Recently I attended an evangelical church in Cairo. I was warmly welcomed and given a headset for real-time translation of the service. It’s the largest evangelical church in the Arab world, with many thousands attending in person and tens of thousands attending remotely each week.

This particular service, for young adults, was filled with beauty. The teaching was biblically sound. The prayer was heartfelt. The worship of 3,000 young Egyptians rose like a flood tide within the walls of the sanctuary.

The Coptic Orthodox Church is the primary Christian communion in Egypt, representing about 10 percent of the population. It traces its roots to the missionary work of Mark the Evangelist.

Evangelicals in Egypt are a minority within a minority, and the police vehicles sitting outside the church were a sobering reminder that many churches there have been torched or bombed in recent decades. CT is partnering with filmmakers to recount how 21 Egyptians in Libya died for their faith in Jesus at the hands of ISIS in 2015.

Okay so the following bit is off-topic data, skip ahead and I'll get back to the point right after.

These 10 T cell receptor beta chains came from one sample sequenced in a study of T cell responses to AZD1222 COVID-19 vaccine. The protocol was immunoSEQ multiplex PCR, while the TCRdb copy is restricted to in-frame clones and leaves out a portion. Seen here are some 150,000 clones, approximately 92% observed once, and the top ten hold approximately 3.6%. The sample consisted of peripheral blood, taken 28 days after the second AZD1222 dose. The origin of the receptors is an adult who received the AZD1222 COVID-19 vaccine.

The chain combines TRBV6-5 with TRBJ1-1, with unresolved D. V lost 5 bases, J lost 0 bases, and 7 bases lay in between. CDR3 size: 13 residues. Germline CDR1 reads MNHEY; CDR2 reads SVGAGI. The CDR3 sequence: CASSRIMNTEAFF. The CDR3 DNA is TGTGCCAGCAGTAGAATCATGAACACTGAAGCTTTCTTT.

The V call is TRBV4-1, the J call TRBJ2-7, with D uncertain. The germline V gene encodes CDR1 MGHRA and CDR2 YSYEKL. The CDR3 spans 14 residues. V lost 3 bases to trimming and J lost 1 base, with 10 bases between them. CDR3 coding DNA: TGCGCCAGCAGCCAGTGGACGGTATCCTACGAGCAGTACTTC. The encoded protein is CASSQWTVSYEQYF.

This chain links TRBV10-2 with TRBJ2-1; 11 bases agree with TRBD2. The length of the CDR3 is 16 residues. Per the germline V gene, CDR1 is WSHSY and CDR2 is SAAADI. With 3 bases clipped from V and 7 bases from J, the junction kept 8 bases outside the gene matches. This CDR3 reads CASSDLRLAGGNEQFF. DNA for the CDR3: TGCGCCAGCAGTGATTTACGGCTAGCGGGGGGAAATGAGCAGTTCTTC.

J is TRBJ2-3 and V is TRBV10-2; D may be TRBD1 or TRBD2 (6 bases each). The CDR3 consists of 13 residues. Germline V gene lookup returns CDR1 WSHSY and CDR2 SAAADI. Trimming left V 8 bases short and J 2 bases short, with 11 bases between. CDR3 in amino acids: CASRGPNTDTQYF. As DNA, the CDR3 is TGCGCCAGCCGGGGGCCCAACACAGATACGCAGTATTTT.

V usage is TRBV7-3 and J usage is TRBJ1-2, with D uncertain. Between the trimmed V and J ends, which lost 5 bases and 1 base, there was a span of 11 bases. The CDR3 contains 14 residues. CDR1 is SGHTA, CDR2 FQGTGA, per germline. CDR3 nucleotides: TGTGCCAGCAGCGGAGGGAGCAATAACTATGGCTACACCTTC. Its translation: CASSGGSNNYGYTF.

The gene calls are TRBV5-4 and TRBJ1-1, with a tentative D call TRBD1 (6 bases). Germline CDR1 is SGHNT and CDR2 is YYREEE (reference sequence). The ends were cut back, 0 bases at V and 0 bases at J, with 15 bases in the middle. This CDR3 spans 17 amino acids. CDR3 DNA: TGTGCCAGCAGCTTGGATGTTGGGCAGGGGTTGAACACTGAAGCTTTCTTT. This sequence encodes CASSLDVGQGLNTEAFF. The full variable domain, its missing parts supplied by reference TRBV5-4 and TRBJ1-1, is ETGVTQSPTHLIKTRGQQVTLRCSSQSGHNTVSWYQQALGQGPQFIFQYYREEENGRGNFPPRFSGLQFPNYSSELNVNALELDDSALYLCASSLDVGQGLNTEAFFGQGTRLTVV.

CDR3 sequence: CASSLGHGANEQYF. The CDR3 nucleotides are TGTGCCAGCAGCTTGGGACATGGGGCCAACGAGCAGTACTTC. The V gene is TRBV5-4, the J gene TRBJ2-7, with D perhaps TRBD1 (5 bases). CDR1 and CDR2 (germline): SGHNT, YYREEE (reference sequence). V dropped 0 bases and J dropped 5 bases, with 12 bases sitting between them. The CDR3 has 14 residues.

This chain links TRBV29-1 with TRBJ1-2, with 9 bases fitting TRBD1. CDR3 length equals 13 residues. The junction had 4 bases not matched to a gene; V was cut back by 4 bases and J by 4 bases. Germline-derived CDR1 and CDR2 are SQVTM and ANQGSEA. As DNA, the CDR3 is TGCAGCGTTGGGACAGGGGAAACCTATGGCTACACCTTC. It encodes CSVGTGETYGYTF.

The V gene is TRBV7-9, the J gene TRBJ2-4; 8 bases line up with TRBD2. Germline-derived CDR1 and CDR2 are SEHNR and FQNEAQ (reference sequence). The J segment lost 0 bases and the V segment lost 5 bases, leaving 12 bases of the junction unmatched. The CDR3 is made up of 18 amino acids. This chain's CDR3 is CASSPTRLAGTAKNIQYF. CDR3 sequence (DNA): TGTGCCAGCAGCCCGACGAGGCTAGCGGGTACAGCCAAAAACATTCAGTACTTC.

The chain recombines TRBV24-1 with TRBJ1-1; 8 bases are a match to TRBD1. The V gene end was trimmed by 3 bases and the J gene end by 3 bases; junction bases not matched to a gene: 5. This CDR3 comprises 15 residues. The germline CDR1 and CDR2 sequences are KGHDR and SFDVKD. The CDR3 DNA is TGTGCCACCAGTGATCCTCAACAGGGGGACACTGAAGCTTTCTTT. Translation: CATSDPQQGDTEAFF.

The story of evangelicals in Egypt is the story of a faith that flourishes even in the harshest environments. It’s the kind of story Christianity Today was made to tell—the kind we tell today more frequently and more powerfully than ever before.

In the March issue, I explained that we have been reexamining and rearticulating who we believe God is calling us to be. The truths we affirm are timeless, yet the ways we affirm them are adapted to each generation. Our calling, we believe today, is to be a storyteller of the global church. Because we yearn for the church and world to love Christ and his kingdom, we advance the stories and ideas of the kingdom in every corner of the planet every day of the year.

It would be easy, especially in an election year, to grow discouraged at the fragmented nature of the church here in America. As members of the global body of Christ, however, we are called to have a wider view.

The vision of this evangelical church in Cairo cites the second chapter of Habakkuk. Verses 13 and 14 read, “Has not the Lord Almighty determined that the people’s labor is only fuel for the fire, that the nations exhaust themselves for nothing? For the earth will be filled with the knowledge of the glory of the Lord as the waters cover the sea.”

Someday, the stories that consume our thoughts and stoke our anxieties will fade into silence. The story that endures is the story of the bride of Christ. That’s the story that will continue into eternity. Thank you for joining us in telling it.

Timothy Dalrymple is CT’s president and CEO.

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